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Discussion Starter #17
I agree, it is not very traditional, But really and truly, neither is my NEF Hunstman!! The state seems to think we need to shoot MORE deer, guess this is a good way to entice folks to hunt that last "muzzleloader" season of the year.
Jeff
 

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Discussion Starter #19
What is so bad is that I can hunt with the 45/70 and factory ammo during regular gun season for a 18.00 big game state liscense. If I hunt with the SAME gun and ammo during "muzzleloader"I have to buy the SPortsmans liscense for about 30.00 dollars. Go figure

Jeff
 

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Jeffery8mm said:
What is so bad is that I can hunt with the 45/70 and factory ammo during regular gun season for a 18.00 big game state liscense. If I hunt with the SAME gun and ammo during "muzzleloader"I have to buy the SPortsmans liscense for about 30.00 dollars. Go figure

Jeff
You're paying for the extra days.

I don't see any problem with using smokless in the cases for guns of the old chamberings. Even hopped up, they are never capable of banjo string trajectories. Anyone that can take long range game shots with black powder velocities will not notice any great advantage to smokeless loaadings, other than they won't have to go home and clean their gun that night. Any advangages smokeless gives to the trajectories of these old cartridges still won't make up for being able to read range and actually see. My biggest handicap with irons is my eyesight. Don't matter if I'm shooting a 300 Win Mag, past 125 yards or so, I simply can't see well enough to use irons past that range.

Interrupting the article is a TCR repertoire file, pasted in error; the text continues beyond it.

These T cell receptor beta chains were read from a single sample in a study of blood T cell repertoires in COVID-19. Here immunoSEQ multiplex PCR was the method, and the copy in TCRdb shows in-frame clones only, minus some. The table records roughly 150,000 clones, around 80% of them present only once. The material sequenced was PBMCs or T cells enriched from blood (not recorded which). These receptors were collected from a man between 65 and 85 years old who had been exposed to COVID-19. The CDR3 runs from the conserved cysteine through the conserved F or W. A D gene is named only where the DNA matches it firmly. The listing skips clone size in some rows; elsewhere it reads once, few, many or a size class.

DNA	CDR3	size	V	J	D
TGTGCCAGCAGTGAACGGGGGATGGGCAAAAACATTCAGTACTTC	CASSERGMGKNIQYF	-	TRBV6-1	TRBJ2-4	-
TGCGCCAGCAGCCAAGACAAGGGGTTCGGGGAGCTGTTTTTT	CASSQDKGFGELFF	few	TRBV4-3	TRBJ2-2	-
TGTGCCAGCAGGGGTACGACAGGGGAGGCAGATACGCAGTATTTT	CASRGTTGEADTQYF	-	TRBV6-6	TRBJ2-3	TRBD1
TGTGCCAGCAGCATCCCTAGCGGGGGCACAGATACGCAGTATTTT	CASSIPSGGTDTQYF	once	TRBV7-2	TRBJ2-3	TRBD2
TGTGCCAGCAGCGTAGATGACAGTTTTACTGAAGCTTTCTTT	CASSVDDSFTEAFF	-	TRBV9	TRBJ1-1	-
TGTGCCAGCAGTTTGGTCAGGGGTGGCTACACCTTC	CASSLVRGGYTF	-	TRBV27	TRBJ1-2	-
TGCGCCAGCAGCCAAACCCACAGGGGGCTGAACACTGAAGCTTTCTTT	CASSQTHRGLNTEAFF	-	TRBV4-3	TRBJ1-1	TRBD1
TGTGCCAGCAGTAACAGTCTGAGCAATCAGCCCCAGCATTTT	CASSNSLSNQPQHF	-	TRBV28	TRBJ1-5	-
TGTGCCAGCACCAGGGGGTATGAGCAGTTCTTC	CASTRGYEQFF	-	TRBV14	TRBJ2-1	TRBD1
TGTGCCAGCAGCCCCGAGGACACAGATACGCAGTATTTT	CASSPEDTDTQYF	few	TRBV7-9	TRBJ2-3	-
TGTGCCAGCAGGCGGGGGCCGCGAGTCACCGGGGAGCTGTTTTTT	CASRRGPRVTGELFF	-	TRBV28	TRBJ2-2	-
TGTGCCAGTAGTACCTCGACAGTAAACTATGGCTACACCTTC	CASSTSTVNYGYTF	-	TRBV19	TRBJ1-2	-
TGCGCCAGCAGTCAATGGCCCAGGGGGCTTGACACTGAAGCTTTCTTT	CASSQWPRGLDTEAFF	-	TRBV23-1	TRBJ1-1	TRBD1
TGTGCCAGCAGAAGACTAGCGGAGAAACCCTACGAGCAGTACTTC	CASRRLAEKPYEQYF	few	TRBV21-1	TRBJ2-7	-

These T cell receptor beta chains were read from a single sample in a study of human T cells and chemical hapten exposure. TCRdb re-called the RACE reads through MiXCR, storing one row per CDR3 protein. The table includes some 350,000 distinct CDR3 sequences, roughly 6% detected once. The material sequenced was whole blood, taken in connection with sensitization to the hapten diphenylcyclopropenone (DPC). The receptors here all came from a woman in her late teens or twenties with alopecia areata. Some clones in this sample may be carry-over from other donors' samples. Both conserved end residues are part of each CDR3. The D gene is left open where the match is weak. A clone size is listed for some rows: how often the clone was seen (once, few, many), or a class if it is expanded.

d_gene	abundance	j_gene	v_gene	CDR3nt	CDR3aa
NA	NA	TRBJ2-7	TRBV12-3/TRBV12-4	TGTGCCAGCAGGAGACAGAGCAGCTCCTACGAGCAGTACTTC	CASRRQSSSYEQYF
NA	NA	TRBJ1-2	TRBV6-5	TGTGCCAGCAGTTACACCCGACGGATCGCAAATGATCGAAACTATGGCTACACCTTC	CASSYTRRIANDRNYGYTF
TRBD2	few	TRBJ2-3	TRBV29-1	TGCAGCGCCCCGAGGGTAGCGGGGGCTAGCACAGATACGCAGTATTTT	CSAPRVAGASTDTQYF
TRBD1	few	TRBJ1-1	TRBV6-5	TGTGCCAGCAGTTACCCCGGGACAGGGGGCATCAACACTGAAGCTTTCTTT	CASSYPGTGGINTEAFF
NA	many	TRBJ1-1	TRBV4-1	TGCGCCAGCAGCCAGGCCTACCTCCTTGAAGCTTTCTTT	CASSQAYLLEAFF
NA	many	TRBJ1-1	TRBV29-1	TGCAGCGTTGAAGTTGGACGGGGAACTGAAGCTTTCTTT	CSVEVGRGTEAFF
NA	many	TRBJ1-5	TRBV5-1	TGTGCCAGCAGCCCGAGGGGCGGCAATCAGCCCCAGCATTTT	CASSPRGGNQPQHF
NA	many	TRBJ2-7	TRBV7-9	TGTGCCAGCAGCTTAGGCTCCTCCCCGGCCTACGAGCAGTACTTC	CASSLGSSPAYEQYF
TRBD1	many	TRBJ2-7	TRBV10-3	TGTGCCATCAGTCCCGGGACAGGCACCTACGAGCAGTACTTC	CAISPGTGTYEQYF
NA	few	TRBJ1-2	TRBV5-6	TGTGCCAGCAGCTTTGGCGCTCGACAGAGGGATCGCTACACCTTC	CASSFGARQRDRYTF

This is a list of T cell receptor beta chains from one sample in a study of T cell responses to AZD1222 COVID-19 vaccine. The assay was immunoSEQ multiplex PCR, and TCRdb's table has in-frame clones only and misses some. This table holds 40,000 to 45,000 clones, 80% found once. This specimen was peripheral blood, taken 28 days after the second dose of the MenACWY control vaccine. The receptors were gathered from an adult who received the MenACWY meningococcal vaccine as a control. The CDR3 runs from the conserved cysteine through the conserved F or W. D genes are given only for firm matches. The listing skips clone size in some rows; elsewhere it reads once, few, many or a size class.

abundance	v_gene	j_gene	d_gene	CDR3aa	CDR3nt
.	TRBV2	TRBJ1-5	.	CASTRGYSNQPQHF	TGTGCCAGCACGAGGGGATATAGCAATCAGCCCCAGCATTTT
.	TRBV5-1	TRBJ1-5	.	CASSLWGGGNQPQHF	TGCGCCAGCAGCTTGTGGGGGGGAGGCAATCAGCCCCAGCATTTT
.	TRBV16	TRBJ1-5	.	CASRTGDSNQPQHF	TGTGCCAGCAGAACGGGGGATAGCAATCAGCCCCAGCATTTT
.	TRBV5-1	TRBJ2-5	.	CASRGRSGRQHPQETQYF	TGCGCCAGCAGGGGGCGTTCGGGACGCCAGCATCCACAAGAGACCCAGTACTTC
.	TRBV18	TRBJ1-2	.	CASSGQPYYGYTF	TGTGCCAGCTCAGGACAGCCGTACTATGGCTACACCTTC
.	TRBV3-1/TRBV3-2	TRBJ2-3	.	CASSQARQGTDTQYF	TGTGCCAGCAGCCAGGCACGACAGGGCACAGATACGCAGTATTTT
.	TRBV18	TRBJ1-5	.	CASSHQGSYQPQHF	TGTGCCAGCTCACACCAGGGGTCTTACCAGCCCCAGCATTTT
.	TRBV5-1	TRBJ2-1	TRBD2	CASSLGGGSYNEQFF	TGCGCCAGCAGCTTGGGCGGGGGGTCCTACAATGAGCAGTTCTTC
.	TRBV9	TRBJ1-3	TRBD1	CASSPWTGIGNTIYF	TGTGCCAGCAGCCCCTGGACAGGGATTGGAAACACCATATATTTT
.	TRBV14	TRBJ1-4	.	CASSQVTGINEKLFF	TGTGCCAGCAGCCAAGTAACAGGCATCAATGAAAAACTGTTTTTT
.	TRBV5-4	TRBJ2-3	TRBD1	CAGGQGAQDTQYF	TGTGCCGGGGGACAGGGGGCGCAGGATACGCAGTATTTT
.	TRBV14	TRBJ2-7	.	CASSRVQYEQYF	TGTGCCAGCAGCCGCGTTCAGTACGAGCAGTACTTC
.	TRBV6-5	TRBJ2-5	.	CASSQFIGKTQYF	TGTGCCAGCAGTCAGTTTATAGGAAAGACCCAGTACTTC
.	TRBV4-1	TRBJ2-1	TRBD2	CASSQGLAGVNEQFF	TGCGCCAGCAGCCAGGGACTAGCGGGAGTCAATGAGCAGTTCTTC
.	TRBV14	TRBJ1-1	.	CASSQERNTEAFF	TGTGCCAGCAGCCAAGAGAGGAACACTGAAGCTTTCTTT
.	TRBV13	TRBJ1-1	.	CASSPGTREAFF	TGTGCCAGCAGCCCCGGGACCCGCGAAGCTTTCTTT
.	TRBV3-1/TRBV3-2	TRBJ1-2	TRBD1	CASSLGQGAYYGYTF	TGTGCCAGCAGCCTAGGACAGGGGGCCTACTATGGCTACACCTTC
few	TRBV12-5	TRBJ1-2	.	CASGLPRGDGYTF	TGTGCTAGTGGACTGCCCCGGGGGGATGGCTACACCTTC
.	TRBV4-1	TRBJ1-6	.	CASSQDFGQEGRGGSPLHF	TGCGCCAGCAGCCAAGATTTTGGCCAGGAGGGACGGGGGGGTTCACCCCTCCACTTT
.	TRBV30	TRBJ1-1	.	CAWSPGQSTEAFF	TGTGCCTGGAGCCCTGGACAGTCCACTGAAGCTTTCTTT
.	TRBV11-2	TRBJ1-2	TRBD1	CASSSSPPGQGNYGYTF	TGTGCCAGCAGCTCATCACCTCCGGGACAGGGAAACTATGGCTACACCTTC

I also applaud Mississippi for their far sighted thinking in this. It is a great encouragement to get people who think it takes 5 rounds in the magazine of a magnum bolt or semi auto to hunt deer.

As to hunting in a traditional form, there is nothing in the laws to prevent anyone from doing so. There was a time, not too distant, that the only way to go out with ones V and Bead sighted Kentucky rifle was to do so during the regular firearms season. It garnered enough support to create a seperate season, perhaps this can generate enough interest to create some special hunts as well.